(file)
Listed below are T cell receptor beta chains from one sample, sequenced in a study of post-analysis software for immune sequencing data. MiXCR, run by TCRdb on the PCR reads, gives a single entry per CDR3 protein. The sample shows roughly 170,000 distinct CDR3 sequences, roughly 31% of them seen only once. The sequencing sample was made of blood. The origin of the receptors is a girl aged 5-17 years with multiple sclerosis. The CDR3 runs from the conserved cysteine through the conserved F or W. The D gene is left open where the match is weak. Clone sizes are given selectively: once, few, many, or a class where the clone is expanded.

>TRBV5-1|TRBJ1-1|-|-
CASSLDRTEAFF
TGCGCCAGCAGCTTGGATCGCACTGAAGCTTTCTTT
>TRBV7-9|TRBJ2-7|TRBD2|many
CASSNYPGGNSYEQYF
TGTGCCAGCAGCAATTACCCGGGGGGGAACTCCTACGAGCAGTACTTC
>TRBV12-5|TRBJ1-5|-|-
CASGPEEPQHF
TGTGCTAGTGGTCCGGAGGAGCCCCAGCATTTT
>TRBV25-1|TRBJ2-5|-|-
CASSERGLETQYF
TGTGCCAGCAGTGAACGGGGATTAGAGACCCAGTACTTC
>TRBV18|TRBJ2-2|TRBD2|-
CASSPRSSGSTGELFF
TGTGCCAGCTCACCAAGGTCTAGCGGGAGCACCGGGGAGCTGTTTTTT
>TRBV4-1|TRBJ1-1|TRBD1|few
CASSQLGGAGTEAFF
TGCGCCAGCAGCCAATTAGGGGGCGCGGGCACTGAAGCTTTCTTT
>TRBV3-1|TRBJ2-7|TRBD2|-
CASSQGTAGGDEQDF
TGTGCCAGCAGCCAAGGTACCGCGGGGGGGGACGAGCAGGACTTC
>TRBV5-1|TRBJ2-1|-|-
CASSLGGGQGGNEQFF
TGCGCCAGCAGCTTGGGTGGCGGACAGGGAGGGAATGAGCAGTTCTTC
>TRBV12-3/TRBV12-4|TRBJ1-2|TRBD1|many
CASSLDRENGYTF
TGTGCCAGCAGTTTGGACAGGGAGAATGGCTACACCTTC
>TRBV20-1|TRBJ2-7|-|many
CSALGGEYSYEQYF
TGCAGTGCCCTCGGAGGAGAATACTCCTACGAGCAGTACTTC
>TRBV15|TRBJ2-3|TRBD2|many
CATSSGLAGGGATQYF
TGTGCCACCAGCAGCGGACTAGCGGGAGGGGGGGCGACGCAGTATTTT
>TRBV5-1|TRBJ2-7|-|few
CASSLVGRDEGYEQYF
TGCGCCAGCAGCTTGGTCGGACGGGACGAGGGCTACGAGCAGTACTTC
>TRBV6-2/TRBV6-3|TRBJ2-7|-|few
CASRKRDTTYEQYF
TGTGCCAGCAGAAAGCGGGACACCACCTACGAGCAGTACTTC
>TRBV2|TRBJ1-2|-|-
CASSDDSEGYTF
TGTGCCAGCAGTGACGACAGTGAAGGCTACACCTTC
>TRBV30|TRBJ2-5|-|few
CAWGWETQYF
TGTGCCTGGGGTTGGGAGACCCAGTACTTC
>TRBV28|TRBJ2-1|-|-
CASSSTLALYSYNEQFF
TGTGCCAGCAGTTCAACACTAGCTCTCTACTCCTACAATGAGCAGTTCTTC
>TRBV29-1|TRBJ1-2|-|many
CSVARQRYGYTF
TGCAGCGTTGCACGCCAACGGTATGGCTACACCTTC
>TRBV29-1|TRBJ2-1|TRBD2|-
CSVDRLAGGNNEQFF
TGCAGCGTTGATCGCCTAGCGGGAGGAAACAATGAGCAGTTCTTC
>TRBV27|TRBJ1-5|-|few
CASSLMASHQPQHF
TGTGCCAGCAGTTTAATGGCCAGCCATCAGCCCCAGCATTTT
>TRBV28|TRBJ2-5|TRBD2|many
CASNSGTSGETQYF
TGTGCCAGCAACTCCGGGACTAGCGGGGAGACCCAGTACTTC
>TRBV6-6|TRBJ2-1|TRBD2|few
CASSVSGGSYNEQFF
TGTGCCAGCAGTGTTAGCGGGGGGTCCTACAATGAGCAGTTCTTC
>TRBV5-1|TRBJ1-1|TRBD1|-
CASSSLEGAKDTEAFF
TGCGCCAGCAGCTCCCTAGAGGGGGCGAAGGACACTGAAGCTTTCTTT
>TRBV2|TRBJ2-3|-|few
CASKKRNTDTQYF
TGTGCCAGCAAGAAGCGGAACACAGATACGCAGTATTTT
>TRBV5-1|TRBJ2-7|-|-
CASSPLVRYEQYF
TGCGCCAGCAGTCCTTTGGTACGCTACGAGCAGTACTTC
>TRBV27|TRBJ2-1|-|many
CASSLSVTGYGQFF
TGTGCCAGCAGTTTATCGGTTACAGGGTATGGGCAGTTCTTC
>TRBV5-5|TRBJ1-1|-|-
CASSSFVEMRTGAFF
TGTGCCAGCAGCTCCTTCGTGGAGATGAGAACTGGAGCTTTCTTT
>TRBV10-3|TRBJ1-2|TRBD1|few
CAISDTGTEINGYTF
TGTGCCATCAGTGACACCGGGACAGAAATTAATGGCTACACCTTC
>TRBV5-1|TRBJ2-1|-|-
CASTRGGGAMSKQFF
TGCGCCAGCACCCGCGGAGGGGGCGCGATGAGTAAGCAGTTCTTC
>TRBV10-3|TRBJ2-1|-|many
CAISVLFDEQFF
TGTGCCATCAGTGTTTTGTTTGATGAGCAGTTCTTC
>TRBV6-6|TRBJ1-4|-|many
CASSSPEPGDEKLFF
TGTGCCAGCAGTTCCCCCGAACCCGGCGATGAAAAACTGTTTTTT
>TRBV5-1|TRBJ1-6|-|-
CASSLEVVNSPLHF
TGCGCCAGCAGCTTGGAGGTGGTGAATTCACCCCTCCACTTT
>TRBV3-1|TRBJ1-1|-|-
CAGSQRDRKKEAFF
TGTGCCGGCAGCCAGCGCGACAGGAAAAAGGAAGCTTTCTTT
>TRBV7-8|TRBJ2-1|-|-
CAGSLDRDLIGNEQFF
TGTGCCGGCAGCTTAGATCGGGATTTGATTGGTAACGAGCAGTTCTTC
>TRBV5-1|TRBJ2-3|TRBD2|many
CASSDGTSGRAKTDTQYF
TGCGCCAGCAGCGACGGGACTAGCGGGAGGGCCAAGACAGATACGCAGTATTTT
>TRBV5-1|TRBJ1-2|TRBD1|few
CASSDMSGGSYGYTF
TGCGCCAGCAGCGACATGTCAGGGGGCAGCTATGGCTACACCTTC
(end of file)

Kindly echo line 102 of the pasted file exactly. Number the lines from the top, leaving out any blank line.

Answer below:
CASSDGTSGRAKTDTQYF